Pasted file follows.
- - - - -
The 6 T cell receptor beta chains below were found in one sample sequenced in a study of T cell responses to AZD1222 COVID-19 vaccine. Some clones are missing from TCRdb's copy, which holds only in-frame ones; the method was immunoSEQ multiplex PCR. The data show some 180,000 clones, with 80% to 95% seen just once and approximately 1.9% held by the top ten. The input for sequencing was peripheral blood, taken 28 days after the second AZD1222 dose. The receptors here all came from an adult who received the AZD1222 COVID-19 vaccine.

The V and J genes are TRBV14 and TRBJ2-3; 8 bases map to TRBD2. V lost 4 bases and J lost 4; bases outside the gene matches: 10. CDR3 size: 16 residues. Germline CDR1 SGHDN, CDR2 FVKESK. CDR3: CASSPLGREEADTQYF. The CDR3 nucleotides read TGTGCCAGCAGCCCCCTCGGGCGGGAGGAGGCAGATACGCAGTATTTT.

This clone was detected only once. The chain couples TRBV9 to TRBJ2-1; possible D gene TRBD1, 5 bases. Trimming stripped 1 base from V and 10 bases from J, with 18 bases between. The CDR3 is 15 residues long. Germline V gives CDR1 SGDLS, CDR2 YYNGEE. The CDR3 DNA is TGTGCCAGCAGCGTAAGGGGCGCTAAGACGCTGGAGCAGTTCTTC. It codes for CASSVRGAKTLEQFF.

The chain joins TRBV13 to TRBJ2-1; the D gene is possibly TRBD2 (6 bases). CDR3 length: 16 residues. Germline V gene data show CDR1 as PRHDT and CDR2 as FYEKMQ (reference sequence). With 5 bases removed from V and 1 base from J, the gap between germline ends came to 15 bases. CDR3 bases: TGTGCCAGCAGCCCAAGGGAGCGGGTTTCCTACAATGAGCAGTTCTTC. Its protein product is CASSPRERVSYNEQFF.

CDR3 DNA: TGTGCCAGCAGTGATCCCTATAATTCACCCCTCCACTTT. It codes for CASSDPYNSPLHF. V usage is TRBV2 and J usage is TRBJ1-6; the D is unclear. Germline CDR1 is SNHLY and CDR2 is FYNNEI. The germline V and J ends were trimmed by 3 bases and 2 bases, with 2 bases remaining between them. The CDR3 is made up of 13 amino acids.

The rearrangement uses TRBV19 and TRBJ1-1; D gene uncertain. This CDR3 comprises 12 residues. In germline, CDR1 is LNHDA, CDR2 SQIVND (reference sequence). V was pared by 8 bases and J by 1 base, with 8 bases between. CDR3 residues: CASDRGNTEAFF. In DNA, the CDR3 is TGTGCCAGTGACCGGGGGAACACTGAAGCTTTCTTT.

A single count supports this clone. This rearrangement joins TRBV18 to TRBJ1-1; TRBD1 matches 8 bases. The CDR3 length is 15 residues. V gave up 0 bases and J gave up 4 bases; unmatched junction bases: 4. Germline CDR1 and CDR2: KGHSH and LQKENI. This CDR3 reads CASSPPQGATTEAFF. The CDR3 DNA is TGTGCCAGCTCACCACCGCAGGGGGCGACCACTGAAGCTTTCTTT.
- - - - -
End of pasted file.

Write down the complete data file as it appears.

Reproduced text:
The 6 T cell receptor beta chains below were found in one sample sequenced in a study of T cell responses to AZD1222 COVID-19 vaccine. Some clones are missing from TCRdb's copy, which holds only in-frame ones; the method was immunoSEQ multiplex PCR. The data show some 180,000 clones, with 80% to 95% seen just once and approximately 1.9% held by the top ten. The input for sequencing was peripheral blood, taken 28 days after the second AZD1222 dose. The receptors here all came from an adult who received the AZD1222 COVID-19 vaccine.

The V and J genes are TRBV14 and TRBJ2-3; 8 bases map to TRBD2. V lost 4 bases and J lost 4; bases outside the gene matches: 10. CDR3 size: 16 residues. Germline CDR1 SGHDN, CDR2 FVKESK. CDR3: CASSPLGREEADTQYF. The CDR3 nucleotides read TGTGCCAGCAGCCCCCTCGGGCGGGAGGAGGCAGATACGCAGTATTTT.

This clone was detected only once. The chain couples TRBV9 to TRBJ2-1; possible D gene TRBD1, 5 bases. Trimming stripped 1 base from V and 10 bases from J, with 18 bases between. The CDR3 is 15 residues long. Germline V gives CDR1 SGDLS, CDR2 YYNGEE. The CDR3 DNA is TGTGCCAGCAGCGTAAGGGGCGCTAAGACGCTGGAGCAGTTCTTC. It codes for CASSVRGAKTLEQFF.

The chain joins TRBV13 to TRBJ2-1; the D gene is possibly TRBD2 (6 bases). CDR3 length: 16 residues. Germline V gene data show CDR1 as PRHDT and CDR2 as FYEKMQ (reference sequence). With 5 bases removed from V and 1 base from J, the gap between germline ends came to 15 bases. CDR3 bases: TGTGCCAGCAGCCCAAGGGAGCGGGTTTCCTACAATGAGCAGTTCTTC. Its protein product is CASSPRERVSYNEQFF.

CDR3 DNA: TGTGCCAGCAGTGATCCCTATAATTCACCCCTCCACTTT. It codes for CASSDPYNSPLHF. V usage is TRBV2 and J usage is TRBJ1-6; the D is unclear. Germline CDR1 is SNHLY and CDR2 is FYNNEI. The germline V and J ends were trimmed by 3 bases and 2 bases, with 2 bases remaining between them. The CDR3 is made up of 13 amino acids.

The rearrangement uses TRBV19 and TRBJ1-1; D gene uncertain. This CDR3 comprises 12 residues. In germline, CDR1 is LNHDA, CDR2 SQIVND (reference sequence). V was pared by 8 bases and J by 1 base, with 8 bases between. CDR3 residues: CASDRGNTEAFF. In DNA, the CDR3 is TGTGCCAGTGACCGGGGGAACACTGAAGCTTTCTTT.

A single count supports this clone. This rearrangement joins TRBV18 to TRBJ1-1; TRBD1 matches 8 bases. The CDR3 length is 15 residues. V gave up 0 bases and J gave up 4 bases; unmatched junction bases: 4. Germline CDR1 and CDR2: KGHSH and LQKENI. This CDR3 reads CASSPPQGATTEAFF. The CDR3 DNA is TGTGCCAGCTCACCACCGCAGGGGGCGACCACTGAAGCTTTCTTT.